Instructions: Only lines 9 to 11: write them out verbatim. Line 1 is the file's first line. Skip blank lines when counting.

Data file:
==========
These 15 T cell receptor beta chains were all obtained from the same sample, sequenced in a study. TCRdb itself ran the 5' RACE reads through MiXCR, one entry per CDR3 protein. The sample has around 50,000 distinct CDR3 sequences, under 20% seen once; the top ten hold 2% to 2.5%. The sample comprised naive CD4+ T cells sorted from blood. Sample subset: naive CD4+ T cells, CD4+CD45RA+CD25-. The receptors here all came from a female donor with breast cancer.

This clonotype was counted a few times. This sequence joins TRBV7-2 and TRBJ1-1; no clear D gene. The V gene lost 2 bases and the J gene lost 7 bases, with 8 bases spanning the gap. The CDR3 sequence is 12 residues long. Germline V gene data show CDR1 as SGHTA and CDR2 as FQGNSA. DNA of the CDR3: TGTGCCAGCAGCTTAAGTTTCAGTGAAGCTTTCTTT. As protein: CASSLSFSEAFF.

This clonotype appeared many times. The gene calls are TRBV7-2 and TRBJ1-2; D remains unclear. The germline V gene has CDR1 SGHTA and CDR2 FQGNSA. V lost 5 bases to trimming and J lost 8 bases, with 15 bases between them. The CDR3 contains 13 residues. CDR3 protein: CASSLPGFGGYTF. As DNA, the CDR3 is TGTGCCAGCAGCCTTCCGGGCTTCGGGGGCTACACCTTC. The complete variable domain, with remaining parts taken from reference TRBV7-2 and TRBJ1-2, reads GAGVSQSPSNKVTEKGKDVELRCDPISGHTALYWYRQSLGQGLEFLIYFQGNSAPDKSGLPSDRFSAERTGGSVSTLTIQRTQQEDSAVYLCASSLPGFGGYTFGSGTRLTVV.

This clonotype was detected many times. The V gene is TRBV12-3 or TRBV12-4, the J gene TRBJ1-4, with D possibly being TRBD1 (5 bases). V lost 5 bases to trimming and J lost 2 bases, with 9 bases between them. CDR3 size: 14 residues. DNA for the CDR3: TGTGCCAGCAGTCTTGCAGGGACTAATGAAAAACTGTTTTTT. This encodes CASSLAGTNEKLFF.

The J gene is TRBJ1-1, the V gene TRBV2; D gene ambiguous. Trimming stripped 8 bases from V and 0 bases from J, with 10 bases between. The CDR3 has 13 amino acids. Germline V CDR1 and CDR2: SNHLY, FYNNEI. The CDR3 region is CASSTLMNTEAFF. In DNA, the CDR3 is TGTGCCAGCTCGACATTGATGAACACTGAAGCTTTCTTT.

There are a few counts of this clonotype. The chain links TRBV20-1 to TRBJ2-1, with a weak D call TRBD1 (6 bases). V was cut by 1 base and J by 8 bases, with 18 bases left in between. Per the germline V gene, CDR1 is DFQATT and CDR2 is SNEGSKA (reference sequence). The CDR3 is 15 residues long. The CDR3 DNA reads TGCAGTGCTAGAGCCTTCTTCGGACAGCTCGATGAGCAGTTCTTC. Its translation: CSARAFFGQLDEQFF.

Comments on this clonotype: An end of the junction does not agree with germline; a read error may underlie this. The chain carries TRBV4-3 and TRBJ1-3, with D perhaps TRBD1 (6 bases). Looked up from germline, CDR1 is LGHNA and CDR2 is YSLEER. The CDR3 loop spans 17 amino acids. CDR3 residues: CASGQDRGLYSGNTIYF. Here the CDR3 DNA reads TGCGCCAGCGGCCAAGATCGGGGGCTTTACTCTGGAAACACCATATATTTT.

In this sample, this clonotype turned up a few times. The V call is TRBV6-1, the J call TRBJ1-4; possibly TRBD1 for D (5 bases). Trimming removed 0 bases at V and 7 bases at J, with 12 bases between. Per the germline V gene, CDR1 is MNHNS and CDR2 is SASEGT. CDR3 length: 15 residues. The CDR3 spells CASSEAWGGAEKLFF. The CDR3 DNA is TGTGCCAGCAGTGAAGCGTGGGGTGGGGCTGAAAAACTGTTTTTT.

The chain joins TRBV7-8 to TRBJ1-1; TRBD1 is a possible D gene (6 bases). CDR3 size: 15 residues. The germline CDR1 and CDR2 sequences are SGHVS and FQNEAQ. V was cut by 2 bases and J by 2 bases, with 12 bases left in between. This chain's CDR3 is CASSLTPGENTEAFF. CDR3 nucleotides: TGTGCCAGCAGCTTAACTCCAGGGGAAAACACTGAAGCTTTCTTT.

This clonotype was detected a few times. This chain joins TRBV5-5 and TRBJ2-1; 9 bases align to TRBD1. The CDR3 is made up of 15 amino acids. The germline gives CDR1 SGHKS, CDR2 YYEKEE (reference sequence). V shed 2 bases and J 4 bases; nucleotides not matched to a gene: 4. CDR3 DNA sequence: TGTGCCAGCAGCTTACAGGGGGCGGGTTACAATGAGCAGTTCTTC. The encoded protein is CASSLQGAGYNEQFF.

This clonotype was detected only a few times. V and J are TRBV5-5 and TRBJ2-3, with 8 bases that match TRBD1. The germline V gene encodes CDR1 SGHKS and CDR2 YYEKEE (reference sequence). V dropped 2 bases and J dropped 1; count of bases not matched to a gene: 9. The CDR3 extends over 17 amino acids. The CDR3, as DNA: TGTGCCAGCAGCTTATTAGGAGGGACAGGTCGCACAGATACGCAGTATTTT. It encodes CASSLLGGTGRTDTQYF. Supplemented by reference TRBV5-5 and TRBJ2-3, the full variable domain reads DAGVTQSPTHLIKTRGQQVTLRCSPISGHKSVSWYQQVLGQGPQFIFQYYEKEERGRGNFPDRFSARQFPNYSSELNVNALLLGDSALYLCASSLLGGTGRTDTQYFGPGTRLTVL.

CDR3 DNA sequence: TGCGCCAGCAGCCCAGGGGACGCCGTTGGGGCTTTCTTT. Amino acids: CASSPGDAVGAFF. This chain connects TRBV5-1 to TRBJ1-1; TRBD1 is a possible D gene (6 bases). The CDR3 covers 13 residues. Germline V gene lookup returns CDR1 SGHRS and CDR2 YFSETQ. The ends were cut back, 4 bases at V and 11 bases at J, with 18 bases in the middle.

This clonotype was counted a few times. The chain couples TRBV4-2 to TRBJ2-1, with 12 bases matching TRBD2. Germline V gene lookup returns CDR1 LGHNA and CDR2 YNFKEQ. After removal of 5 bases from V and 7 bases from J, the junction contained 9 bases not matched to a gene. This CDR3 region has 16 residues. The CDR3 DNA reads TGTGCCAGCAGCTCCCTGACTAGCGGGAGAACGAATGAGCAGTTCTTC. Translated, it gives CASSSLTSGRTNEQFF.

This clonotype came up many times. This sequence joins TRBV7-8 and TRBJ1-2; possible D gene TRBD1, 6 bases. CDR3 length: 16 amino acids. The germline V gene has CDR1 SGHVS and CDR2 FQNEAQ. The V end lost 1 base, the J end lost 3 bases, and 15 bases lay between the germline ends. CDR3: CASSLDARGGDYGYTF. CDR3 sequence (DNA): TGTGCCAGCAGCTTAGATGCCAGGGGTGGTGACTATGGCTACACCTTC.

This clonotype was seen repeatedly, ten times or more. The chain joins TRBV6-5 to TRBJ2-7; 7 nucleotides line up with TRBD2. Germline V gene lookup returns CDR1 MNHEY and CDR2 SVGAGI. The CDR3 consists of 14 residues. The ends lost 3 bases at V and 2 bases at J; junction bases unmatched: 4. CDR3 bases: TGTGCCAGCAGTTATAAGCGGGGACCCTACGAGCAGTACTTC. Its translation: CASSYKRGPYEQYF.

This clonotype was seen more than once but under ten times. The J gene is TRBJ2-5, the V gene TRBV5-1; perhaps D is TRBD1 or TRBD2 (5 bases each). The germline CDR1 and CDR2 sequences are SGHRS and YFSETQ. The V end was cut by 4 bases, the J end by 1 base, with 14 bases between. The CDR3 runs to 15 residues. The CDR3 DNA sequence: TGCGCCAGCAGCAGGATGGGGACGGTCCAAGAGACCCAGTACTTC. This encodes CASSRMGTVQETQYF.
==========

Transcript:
The chain joins TRBV7-8 to TRBJ1-1; TRBD1 is a possible D gene (6 bases). CDR3 size: 15 residues. The germline CDR1 and CDR2 sequences are SGHVS and FQNEAQ. V was cut by 2 bases and J by 2 bases, with 12 bases left in between. This chain's CDR3 is CASSLTPGENTEAFF. CDR3 nucleotides: TGTGCCAGCAGCTTAACTCCAGGGGAAAACACTGAAGCTTTCTTT.

This clonotype was detected a few times. This chain joins TRBV5-5 and TRBJ2-1; 9 bases align to TRBD1. The CDR3 is made up of 15 amino acids. The germline gives CDR1 SGHKS, CDR2 YYEKEE (reference sequence). V shed 2 bases and J 4 bases; nucleotides not matched to a gene: 4. CDR3 DNA sequence: TGTGCCAGCAGCTTACAGGGGGCGGGTTACAATGAGCAGTTCTTC. The encoded protein is CASSLQGAGYNEQFF.

This clonotype was detected only a few times. V and J are TRBV5-5 and TRBJ2-3, with 8 bases that match TRBD1. The germline V gene encodes CDR1 SGHKS and CDR2 YYEKEE (reference sequence). V dropped 2 bases and J dropped 1; count of bases not matched to a gene: 9. The CDR3 extends over 17 amino acids. The CDR3, as DNA: TGTGCCAGCAGCTTATTAGGAGGGACAGGTCGCACAGATACGCAGTATTTT. It encodes CASSLLGGTGRTDTQYF. Supplemented by reference TRBV5-5 and TRBJ2-3, the full variable domain reads DAGVTQSPTHLIKTRGQQVTLRCSPISGHKSVSWYQQVLGQGPQFIFQYYEKEERGRGNFPDRFSARQFPNYSSELNVNALLLGDSALYLCASSLLGGTGRTDTQYFGPGTRLTVL.